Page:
Studies on the PFC in rats (Granon & Poucet, 1995; Granon et al., 1994) have shown to play a crucial role in WM. Nevertheless, the results of the two tasks performed here do not clearly reflect this participation of the mPFC. As can be seen in Figure 4, a greater increase in the number of c-fos positive neurons is observed in the group submitted to the spatial WM task compared with the control group and with the animals submitted to the spatial reference memory task. Nevertheless, these differences are not statistically significant and we can not clearly conclude that ACG participate in the spatial WM processes. On the other hand, some works have shown that the mPFC is mainly subdivided into two, possibly functionally diverse, regions (ventromedial mPFC and dorsomedial PFC) (DeBruin et al., 1994; Delatour & Guisquet-Verrier, 1996; Kolb, 1984; Van Eden, Lamme & Uylings, 1992). ACG forms part of the dorsomedial PFC and receives important afferents from the anteromedial nucleus of the thalamus (Shibata, 1993), whereas regions of the ventromedial mPFC (infralimbic cortex and prelimbic cortex) receive important hippocampal afferents (Swanson, 1981). The relationship between the ventromedial PFC and the hippocampus suggests that this ventral region of the PFC plays some part in processing spatial information (Fantie & Kolb, 1990). Moreover, one of the ventral regions of the mPFC, the infralimbic cortex appears to be especially important in memory processes (Brito, Thomas, Davis & Gingold, 1982; Brito & Brito, 1990). These data could explain the absence of significant differences between the groups in our study, suggesting that the system of connections between the hippocampus and the ventral mPFC are more relevant in the processing of spatial information than the system which involves ACG and AT .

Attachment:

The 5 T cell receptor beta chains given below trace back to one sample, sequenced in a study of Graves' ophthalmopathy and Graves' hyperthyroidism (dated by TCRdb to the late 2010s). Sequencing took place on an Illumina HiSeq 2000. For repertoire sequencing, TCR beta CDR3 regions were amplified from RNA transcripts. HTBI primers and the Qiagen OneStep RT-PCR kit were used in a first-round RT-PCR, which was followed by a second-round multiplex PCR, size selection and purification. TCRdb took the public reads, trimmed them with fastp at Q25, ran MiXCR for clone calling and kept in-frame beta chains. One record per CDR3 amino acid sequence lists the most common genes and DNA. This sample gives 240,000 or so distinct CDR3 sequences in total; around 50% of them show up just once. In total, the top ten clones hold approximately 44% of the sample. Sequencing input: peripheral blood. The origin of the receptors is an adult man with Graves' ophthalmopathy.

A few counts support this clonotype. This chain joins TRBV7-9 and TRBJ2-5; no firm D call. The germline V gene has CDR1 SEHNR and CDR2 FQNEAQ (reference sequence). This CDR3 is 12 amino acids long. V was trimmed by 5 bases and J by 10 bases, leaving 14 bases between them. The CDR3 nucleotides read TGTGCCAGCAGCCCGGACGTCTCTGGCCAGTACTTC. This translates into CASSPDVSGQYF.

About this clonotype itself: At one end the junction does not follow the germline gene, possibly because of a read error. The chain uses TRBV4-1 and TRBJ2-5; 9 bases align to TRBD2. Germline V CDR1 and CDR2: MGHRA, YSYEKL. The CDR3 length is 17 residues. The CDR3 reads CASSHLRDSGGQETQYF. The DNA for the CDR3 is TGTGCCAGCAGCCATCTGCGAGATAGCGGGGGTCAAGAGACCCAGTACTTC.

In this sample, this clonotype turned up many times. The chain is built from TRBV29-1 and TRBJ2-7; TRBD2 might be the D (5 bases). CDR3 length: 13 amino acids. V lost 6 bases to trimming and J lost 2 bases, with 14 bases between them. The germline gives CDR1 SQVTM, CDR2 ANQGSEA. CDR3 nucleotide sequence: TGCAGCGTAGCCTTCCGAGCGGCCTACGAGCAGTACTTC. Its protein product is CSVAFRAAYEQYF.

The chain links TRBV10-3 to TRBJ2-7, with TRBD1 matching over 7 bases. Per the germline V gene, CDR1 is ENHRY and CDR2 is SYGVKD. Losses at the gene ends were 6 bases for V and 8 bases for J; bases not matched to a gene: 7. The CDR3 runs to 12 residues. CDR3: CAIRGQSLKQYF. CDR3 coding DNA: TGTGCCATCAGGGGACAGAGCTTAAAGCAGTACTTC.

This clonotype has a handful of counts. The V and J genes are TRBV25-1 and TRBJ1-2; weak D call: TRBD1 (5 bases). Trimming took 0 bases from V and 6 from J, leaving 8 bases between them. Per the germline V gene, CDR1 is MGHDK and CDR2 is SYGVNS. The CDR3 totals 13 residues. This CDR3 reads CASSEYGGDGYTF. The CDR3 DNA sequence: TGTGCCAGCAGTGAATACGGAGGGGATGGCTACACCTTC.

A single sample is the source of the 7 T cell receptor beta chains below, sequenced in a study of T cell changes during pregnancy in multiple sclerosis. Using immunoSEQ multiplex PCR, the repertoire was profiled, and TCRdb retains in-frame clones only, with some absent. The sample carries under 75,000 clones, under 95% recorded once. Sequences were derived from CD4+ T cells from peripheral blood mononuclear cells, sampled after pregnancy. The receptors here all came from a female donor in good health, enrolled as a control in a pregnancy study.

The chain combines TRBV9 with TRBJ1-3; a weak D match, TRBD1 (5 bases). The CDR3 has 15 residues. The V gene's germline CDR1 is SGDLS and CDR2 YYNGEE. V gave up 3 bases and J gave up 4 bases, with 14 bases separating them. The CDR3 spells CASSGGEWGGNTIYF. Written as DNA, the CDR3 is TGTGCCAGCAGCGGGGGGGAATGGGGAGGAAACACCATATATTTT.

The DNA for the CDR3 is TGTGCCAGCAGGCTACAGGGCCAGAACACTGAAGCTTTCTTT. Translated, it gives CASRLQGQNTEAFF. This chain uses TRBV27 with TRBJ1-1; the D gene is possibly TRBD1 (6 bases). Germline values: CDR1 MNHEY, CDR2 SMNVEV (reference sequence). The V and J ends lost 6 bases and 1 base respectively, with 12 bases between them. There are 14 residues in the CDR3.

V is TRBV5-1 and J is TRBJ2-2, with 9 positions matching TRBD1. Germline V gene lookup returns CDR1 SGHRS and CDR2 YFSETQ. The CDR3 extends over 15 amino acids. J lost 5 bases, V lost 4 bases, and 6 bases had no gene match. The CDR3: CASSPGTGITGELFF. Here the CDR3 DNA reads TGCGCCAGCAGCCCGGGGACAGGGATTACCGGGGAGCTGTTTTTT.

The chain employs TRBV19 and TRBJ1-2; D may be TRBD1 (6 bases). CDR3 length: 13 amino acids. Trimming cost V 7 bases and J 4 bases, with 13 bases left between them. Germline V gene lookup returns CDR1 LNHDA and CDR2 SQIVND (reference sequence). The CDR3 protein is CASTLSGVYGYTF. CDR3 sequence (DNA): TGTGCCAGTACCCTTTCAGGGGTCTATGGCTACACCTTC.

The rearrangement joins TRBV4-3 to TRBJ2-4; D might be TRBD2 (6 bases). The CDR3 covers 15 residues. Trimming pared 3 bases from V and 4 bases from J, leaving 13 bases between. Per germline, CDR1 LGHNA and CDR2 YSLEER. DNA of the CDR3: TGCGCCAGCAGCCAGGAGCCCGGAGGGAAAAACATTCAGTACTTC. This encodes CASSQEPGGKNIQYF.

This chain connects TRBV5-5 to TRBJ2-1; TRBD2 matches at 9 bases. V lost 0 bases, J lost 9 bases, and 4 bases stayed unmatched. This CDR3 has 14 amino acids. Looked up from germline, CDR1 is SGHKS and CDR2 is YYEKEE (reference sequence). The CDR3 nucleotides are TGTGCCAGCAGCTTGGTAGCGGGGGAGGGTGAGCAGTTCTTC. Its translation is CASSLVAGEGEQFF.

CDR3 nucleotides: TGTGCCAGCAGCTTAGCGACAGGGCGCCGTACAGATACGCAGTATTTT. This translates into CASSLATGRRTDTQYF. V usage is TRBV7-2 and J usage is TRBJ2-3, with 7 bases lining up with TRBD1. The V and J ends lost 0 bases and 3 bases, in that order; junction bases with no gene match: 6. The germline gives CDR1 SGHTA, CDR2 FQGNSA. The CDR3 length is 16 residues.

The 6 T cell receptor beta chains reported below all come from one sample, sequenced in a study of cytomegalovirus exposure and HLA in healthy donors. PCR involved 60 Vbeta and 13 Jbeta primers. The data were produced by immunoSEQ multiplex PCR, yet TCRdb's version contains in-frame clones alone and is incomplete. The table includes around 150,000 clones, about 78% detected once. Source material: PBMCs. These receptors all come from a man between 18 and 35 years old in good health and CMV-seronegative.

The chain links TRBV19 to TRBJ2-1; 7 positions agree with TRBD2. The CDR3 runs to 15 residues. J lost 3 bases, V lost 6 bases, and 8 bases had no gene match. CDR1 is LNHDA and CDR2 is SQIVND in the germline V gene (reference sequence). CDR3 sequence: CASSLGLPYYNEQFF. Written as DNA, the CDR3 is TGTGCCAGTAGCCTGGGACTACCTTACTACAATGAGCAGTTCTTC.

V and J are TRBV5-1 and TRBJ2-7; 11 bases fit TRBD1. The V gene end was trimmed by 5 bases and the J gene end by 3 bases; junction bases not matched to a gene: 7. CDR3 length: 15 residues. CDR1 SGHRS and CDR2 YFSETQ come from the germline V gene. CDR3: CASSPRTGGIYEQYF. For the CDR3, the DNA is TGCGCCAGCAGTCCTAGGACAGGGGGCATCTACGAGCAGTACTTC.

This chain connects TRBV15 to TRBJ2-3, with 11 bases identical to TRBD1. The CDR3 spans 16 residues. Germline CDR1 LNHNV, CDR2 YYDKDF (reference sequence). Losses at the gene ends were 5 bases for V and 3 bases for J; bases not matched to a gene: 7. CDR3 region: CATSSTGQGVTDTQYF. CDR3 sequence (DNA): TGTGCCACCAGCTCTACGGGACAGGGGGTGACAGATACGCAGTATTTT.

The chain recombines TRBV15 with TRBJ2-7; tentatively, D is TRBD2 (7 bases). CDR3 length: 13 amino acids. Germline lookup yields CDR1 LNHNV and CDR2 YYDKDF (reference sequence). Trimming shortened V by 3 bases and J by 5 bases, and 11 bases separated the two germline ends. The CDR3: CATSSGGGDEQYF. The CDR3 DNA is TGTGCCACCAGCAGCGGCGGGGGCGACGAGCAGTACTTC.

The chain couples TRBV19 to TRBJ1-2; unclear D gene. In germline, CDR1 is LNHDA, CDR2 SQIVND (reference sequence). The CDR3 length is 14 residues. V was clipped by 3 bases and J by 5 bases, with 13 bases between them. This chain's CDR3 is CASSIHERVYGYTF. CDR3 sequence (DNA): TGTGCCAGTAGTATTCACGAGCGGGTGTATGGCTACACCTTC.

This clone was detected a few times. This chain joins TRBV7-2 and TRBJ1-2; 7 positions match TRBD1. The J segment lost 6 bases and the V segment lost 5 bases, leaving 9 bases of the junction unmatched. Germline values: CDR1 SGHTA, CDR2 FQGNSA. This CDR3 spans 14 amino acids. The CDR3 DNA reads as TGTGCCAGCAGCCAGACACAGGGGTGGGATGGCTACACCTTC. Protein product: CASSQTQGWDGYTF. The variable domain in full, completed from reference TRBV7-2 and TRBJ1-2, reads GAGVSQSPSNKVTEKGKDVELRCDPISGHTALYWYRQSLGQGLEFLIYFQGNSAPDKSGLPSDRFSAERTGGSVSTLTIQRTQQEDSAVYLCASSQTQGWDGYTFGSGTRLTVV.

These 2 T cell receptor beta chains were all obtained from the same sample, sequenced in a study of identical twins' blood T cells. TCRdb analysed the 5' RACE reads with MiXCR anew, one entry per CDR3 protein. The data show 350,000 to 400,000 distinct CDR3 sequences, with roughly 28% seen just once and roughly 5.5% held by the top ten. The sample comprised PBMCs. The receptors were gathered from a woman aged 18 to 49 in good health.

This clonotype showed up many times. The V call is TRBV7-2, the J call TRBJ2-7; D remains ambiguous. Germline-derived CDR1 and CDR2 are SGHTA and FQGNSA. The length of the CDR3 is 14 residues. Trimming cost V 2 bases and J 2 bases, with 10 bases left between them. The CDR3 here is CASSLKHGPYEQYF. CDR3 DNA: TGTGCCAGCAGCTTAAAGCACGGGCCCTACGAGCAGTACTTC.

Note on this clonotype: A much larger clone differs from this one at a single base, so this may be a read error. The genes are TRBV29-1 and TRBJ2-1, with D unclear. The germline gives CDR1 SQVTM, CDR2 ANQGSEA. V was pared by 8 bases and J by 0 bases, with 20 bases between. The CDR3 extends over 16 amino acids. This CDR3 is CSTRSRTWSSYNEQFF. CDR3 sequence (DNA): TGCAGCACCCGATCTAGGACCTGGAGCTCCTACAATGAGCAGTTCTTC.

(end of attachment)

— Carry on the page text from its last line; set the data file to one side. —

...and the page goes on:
In the other hand, Kirk (1998) have shows that the SUM primarily determines the frequency of hippocampal theta rhythm, suggesting that it plays a role in processing spatial information. In our work, the number of SUM c-Fos IR neurons is very similar in the experimental groups and their controls in either of the two tasks (RM and WM tasks). Nevertheless, the expression of c-Fos protein in the SUM, was greater in spatial WM groups compared to spatial RM groups. These differences suggest an involvement of SUM neurons in spatial processing because WM and WM control animals have explored the environment for several days but RM groups have only explored it for one day (Figure 4). Perhaps, SUM neurons are greater involved in the spatial recall than in the acquisition of the spatial learning.
We are grateful to Piedad Burgos for technical assistance. This study was supported by grants from the FICYT PB-SAL97-10, DGES PB96-0318 from Spanish MEC and PM96-0087 from the Spanish DGP.
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Aceptado el 17 de noviembre de 2000